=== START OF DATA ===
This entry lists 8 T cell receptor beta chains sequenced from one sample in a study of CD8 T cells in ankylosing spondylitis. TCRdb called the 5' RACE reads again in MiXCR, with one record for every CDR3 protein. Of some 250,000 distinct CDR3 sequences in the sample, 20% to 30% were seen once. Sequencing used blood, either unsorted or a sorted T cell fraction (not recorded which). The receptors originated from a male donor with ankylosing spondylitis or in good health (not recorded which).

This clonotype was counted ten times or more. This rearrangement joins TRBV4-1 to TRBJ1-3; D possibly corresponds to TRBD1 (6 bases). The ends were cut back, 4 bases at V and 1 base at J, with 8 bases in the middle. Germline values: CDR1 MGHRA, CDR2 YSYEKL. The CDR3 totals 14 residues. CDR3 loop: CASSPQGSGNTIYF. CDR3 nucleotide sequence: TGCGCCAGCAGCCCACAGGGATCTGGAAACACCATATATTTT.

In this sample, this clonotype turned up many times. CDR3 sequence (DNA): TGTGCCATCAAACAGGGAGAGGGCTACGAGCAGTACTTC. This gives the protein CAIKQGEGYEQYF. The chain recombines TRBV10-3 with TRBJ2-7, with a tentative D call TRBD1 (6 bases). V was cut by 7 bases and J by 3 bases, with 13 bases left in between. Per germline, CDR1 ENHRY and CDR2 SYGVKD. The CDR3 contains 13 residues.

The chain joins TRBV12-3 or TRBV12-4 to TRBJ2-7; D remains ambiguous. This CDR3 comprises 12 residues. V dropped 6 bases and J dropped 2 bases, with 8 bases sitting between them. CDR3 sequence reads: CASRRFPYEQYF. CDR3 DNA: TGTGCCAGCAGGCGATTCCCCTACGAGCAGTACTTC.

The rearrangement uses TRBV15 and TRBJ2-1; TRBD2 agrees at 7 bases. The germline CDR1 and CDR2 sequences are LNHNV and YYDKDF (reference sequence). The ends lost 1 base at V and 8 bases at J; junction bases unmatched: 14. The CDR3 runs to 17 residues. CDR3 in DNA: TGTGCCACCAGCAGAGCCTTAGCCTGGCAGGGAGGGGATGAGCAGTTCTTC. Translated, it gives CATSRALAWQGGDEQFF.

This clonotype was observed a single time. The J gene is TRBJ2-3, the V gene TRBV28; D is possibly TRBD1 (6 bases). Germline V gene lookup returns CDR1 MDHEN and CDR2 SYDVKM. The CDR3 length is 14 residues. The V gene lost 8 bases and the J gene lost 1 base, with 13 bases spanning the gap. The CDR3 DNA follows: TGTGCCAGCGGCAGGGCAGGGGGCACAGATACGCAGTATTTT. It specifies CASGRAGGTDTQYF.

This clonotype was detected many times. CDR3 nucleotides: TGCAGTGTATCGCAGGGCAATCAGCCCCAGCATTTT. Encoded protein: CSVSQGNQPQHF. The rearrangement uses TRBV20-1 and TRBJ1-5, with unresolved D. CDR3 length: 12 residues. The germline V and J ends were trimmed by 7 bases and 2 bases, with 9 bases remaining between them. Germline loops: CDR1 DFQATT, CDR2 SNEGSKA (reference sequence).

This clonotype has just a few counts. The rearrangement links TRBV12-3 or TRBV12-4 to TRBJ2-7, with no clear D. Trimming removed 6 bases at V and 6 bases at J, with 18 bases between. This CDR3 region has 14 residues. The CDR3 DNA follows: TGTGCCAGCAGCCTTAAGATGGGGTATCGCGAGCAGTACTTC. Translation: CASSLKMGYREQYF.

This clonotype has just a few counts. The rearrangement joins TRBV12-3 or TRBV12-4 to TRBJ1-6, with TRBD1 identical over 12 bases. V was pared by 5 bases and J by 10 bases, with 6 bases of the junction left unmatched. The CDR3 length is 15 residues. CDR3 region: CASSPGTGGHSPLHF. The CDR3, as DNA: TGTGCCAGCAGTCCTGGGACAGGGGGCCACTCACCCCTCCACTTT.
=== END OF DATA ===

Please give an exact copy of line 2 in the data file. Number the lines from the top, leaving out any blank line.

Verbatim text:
This clonotype was counted ten times or more. This rearrangement joins TRBV4-1 to TRBJ1-3; D possibly corresponds to TRBD1 (6 bases). The ends were cut back, 4 bases at V and 1 base at J, with 8 bases in the middle. Germline values: CDR1 MGHRA, CDR2 YSYEKL. The CDR3 totals 14 residues. CDR3 loop: CASSPQGSGNTIYF. CDR3 nucleotide sequence: TGCGCCAGCAGCCCACAGGGATCTGGAAACACCATATATTTT.